What is it like to experience a solar eclipse?
Q: For the past few weeks I’ve heard everybody yapping eclipse this and eclipse that. The moon passes in front of the sun. Big deal. Tell me, oh great Answer Man, does it really make any difference?
C.P., of Mascoutah
A: As a matter of fact, it can, oh dubious party pooper. We’ve come a long way from the days when terrified primitive societies banged drums and shook rattles to scare off the evil monsters that were suddenly devouring the sun at midday. Far from a biblical omen of doomsday (Amos 8:9, among others), this simple yet awe-inspiring alignment of earth, moon and sun has produced several discoveries that have helped reshape our scientific knowledge. As early as 500 B.C., the Greek philosopher Anaxagoras used eclipses to conclude that the sun had to be farther away from Earth than the moon, but let me give you two more recent examples.
While observing the solar eclipse of Aug. 18, 1868, French astronomer Jules Janssen noticed several bright lines in his spectrograph of the chromosphere, which is the middle layer of the sun’s atmosphere. To him, this proved the chromosphere was gaseous.
More important, though, one of these lines was a bright yellow marker never seen before that scientists thought might indicate the existence of an element not yet found on Earth. Sure enough, two months later British astronomer Joseph Lockyer observed the same yellow line. After several years of follow-up lab work, he and his team concluded that it was indeed a new element. They named it “helium” after the Greek word for the sun (helios), and it became the first element discovered in space before it was finally confirmed on Earth — in 1895.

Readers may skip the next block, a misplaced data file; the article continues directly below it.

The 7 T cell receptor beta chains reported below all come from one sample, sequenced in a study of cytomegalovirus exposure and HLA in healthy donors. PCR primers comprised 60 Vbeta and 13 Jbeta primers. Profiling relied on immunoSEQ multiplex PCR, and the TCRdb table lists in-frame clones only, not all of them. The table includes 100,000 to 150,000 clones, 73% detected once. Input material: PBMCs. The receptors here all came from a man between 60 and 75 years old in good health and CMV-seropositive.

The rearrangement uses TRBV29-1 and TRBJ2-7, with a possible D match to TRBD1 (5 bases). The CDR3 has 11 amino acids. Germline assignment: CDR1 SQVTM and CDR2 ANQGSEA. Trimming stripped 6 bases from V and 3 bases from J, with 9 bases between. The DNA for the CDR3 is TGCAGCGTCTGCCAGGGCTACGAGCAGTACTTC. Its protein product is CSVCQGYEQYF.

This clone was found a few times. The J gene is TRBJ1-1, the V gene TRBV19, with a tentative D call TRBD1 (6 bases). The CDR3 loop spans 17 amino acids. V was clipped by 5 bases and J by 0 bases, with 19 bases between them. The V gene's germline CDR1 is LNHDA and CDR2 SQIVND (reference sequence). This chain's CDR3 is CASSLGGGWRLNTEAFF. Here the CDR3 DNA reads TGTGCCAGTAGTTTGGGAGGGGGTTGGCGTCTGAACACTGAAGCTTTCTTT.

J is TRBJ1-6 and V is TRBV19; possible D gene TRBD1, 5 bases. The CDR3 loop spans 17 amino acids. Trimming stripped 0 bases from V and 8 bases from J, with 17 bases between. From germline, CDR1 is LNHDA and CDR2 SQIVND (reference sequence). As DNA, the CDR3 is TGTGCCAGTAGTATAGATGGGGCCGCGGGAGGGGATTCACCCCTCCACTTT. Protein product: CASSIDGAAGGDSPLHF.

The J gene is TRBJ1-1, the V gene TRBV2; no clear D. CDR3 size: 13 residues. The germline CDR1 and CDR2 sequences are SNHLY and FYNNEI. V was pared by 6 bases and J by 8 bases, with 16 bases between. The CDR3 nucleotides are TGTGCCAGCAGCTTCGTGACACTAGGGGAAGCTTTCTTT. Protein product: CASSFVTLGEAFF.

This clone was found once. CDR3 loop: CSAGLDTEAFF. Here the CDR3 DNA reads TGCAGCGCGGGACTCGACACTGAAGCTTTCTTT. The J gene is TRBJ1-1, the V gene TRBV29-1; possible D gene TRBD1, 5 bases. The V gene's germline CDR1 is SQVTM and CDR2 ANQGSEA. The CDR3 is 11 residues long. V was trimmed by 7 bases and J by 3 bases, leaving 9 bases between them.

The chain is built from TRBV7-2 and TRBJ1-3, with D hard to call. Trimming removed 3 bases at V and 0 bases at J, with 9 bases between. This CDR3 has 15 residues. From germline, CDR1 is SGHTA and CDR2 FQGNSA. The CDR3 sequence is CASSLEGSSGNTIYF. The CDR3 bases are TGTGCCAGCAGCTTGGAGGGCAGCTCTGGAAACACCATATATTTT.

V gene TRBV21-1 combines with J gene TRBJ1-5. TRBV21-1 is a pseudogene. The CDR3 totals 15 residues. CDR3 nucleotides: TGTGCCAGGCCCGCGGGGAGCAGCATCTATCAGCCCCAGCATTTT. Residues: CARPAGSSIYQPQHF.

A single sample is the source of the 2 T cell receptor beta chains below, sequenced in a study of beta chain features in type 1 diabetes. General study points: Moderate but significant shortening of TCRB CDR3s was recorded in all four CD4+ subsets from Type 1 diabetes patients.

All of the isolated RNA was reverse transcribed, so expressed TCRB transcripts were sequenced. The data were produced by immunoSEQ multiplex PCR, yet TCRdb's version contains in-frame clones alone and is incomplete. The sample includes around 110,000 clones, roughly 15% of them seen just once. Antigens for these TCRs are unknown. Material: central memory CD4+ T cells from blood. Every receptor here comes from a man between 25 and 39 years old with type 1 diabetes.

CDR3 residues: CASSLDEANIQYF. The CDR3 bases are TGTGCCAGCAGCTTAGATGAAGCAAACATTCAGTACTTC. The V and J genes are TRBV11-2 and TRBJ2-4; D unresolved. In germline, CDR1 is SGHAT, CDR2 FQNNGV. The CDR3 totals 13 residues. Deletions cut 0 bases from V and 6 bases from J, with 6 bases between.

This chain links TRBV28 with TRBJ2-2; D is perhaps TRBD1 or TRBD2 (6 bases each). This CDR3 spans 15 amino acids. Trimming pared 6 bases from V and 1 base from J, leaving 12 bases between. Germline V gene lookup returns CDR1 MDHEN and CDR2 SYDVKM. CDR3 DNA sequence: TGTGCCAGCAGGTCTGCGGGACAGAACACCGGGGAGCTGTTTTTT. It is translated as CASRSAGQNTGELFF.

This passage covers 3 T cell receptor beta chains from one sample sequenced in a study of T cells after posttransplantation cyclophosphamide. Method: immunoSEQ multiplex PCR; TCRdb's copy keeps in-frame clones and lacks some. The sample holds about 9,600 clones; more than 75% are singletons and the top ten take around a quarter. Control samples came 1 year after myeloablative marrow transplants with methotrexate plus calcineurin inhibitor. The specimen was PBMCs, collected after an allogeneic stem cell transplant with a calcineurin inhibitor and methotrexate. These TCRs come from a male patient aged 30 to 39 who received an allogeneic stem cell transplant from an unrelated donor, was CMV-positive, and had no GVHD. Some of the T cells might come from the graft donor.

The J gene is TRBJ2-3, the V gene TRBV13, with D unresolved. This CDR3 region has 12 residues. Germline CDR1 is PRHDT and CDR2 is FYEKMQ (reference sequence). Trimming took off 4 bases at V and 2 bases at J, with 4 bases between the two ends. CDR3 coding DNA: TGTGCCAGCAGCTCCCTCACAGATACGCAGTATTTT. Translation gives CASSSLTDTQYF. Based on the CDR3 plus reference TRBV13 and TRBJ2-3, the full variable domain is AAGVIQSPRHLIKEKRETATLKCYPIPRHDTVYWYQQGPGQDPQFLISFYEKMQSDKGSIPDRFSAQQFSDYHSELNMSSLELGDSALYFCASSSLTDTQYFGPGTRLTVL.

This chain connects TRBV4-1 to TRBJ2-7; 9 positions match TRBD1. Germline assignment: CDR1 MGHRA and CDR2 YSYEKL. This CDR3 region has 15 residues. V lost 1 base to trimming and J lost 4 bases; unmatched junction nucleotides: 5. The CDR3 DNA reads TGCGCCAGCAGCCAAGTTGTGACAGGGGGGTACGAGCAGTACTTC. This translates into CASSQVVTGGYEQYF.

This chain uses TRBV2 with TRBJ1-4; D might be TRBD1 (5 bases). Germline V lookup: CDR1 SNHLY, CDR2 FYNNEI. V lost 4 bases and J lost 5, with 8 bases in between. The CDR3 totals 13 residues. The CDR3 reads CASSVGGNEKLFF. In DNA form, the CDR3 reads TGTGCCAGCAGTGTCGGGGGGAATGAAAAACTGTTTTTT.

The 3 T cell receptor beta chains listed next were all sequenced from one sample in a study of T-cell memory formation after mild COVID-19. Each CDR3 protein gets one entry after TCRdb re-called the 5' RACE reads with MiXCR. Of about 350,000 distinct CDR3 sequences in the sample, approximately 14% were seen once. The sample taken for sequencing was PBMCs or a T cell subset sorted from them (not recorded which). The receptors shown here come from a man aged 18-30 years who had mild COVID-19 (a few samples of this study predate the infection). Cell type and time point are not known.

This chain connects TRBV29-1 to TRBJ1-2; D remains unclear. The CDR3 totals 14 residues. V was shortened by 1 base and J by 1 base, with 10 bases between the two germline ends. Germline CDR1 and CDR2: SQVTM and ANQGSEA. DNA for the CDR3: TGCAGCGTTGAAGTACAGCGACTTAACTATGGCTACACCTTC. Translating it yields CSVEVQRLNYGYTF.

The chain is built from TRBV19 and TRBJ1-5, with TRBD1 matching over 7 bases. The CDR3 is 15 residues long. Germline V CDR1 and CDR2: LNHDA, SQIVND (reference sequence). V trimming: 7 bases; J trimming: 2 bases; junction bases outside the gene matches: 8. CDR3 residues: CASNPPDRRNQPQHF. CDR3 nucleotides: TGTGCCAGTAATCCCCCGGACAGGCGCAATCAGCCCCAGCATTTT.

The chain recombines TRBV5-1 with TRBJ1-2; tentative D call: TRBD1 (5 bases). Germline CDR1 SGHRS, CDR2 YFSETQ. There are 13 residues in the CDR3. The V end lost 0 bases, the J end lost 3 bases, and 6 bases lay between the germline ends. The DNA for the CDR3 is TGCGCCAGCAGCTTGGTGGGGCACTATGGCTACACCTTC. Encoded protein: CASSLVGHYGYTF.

If that’s not earth-shattering enough for you, consider this: In his 1915 general theory of relativity, Albert Einstein predicted that the sun’s gravity distorts spacetime in its vicinity. In other words, if you’re looking at stars behind the sun, they would appear to be in different positions with respect to each other during an eclipse than they would during a normal night when the sun wasn’t there. The warping of spacetime near the sun bends the light rays from the stars, he hypothesized.
At the time, the theory was just so many words. But during a total solar eclipse on May 29, 1919, British astronomer Arthur Eddington took photographs that proved Einstein was right on the money.
“Lights all askew in the heavens,” the New York Times trumpeted in its headline on Nov. 9 to top one of the most revolutionary science stories ever published. “Men of science more or less agog over results of eclipse observations.”
On Monday, scientists ranging from professional physicists to amateur astronomers with do-it-yourself equipment will try to refine those 1919 findings even further. And that’s just the start of what they’ll be doing:
The eclipse will allow further work on the question of why the corona, a band of plasma that surrounds the sun, is so much hotter than the sun itself. In fact, it’s not even close. While the sun’s visible surface is just 5,000 degrees, the corona is more than a million. Is it, like your microwave oven, caused by waves coming out of the sun’s magnetic field and heating the plasma? Or is the corona filled with “nanoflares,” countless and continuous tiny explosions too small for eye to see? Scientists hope the dimming of the sun will help shed more light on the answer.